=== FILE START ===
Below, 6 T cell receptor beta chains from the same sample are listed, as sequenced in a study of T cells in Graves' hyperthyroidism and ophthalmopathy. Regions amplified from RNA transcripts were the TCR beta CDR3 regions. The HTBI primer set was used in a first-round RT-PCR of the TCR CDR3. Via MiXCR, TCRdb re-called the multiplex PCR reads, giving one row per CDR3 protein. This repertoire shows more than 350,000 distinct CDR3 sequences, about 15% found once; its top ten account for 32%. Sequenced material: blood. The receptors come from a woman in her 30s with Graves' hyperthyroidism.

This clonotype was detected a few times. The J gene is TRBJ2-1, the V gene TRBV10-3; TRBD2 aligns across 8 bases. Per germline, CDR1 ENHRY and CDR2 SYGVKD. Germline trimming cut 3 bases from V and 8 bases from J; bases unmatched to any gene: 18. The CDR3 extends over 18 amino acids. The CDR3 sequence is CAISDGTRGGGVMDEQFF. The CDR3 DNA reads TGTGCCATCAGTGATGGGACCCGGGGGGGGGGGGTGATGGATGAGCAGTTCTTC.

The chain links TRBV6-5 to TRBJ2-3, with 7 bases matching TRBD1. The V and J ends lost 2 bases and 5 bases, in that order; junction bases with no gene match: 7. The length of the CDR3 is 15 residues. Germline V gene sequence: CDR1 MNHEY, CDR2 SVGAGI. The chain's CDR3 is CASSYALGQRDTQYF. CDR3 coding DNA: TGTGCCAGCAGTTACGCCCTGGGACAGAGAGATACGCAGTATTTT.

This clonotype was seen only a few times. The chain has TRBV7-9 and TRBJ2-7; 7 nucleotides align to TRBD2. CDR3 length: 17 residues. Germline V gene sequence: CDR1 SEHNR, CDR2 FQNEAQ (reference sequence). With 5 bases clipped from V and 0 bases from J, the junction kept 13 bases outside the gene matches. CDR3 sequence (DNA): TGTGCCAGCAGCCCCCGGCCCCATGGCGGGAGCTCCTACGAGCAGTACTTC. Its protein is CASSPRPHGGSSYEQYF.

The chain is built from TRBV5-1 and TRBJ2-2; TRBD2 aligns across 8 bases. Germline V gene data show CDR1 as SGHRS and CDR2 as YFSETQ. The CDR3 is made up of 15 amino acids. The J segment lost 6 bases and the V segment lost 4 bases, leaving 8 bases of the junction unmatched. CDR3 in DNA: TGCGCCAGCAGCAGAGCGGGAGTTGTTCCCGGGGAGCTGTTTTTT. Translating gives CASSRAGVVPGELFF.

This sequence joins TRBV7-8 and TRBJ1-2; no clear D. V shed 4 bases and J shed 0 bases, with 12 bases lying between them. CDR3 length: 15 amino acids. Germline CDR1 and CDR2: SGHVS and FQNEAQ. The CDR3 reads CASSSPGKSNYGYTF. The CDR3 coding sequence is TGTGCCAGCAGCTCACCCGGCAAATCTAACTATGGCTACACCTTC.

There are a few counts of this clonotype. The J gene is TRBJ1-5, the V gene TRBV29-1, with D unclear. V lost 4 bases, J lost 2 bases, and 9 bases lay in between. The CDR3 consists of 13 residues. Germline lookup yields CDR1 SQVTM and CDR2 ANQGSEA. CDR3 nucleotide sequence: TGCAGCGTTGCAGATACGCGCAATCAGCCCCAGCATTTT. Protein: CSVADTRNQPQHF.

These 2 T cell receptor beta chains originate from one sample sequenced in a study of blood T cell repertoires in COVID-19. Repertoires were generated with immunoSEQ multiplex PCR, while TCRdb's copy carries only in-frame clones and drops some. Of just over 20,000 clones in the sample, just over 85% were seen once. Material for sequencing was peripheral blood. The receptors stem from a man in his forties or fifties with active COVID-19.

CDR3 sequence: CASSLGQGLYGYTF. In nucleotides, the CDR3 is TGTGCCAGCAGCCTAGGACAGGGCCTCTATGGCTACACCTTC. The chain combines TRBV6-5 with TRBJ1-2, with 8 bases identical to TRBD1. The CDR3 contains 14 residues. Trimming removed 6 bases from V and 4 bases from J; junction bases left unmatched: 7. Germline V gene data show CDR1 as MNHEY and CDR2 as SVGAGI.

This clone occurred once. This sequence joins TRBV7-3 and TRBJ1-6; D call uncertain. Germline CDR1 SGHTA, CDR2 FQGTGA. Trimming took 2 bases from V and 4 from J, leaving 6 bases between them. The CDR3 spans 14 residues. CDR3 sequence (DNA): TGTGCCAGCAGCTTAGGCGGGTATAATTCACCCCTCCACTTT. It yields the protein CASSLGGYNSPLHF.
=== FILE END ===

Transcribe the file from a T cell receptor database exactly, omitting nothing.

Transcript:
Below, 6 T cell receptor beta chains from the same sample are listed, as sequenced in a study of T cells in Graves' hyperthyroidism and ophthalmopathy. Regions amplified from RNA transcripts were the TCR beta CDR3 regions. The HTBI primer set was used in a first-round RT-PCR of the TCR CDR3. Via MiXCR, TCRdb re-called the multiplex PCR reads, giving one row per CDR3 protein. This repertoire shows more than 350,000 distinct CDR3 sequences, about 15% found once; its top ten account for 32%. Sequenced material: blood. The receptors come from a woman in her 30s with Graves' hyperthyroidism.

This clonotype was detected a few times. The J gene is TRBJ2-1, the V gene TRBV10-3; TRBD2 aligns across 8 bases. Per germline, CDR1 ENHRY and CDR2 SYGVKD. Germline trimming cut 3 bases from V and 8 bases from J; bases unmatched to any gene: 18. The CDR3 extends over 18 amino acids. The CDR3 sequence is CAISDGTRGGGVMDEQFF. The CDR3 DNA reads TGTGCCATCAGTGATGGGACCCGGGGGGGGGGGGTGATGGATGAGCAGTTCTTC.

The chain links TRBV6-5 to TRBJ2-3, with 7 bases matching TRBD1. The V and J ends lost 2 bases and 5 bases, in that order; junction bases with no gene match: 7. The length of the CDR3 is 15 residues. Germline V gene sequence: CDR1 MNHEY, CDR2 SVGAGI. The chain's CDR3 is CASSYALGQRDTQYF. CDR3 coding DNA: TGTGCCAGCAGTTACGCCCTGGGACAGAGAGATACGCAGTATTTT.

This clonotype was seen only a few times. The chain has TRBV7-9 and TRBJ2-7; 7 nucleotides align to TRBD2. CDR3 length: 17 residues. Germline V gene sequence: CDR1 SEHNR, CDR2 FQNEAQ (reference sequence). With 5 bases clipped from V and 0 bases from J, the junction kept 13 bases outside the gene matches. CDR3 sequence (DNA): TGTGCCAGCAGCCCCCGGCCCCATGGCGGGAGCTCCTACGAGCAGTACTTC. Its protein is CASSPRPHGGSSYEQYF.

The chain is built from TRBV5-1 and TRBJ2-2; TRBD2 aligns across 8 bases. Germline V gene data show CDR1 as SGHRS and CDR2 as YFSETQ. The CDR3 is made up of 15 amino acids. The J segment lost 6 bases and the V segment lost 4 bases, leaving 8 bases of the junction unmatched. CDR3 in DNA: TGCGCCAGCAGCAGAGCGGGAGTTGTTCCCGGGGAGCTGTTTTTT. Translating gives CASSRAGVVPGELFF.

This sequence joins TRBV7-8 and TRBJ1-2; no clear D. V shed 4 bases and J shed 0 bases, with 12 bases lying between them. CDR3 length: 15 amino acids. Germline CDR1 and CDR2: SGHVS and FQNEAQ. The CDR3 reads CASSSPGKSNYGYTF. The CDR3 coding sequence is TGTGCCAGCAGCTCACCCGGCAAATCTAACTATGGCTACACCTTC.

There are a few counts of this clonotype. The J gene is TRBJ1-5, the V gene TRBV29-1, with D unclear. V lost 4 bases, J lost 2 bases, and 9 bases lay in between. The CDR3 consists of 13 residues. Germline lookup yields CDR1 SQVTM and CDR2 ANQGSEA. CDR3 nucleotide sequence: TGCAGCGTTGCAGATACGCGCAATCAGCCCCAGCATTTT. Protein: CSVADTRNQPQHF.

These 2 T cell receptor beta chains originate from one sample sequenced in a study of blood T cell repertoires in COVID-19. Repertoires were generated with immunoSEQ multiplex PCR, while TCRdb's copy carries only in-frame clones and drops some. Of just over 20,000 clones in the sample, just over 85% were seen once. Material for sequencing was peripheral blood. The receptors stem from a man in his forties or fifties with active COVID-19.

CDR3 sequence: CASSLGQGLYGYTF. In nucleotides, the CDR3 is TGTGCCAGCAGCCTAGGACAGGGCCTCTATGGCTACACCTTC. The chain combines TRBV6-5 with TRBJ1-2, with 8 bases identical to TRBD1. The CDR3 contains 14 residues. Trimming removed 6 bases from V and 4 bases from J; junction bases left unmatched: 7. Germline V gene data show CDR1 as MNHEY and CDR2 as SVGAGI.

This clone occurred once. This sequence joins TRBV7-3 and TRBJ1-6; D call uncertain. Germline CDR1 SGHTA, CDR2 FQGTGA. Trimming took 2 bases from V and 4 from J, leaving 6 bases between them. The CDR3 spans 14 residues. CDR3 sequence (DNA): TGTGCCAGCAGCTTAGGCGGGTATAATTCACCCCTCCACTTT. It yields the protein CASSLGGYNSPLHF.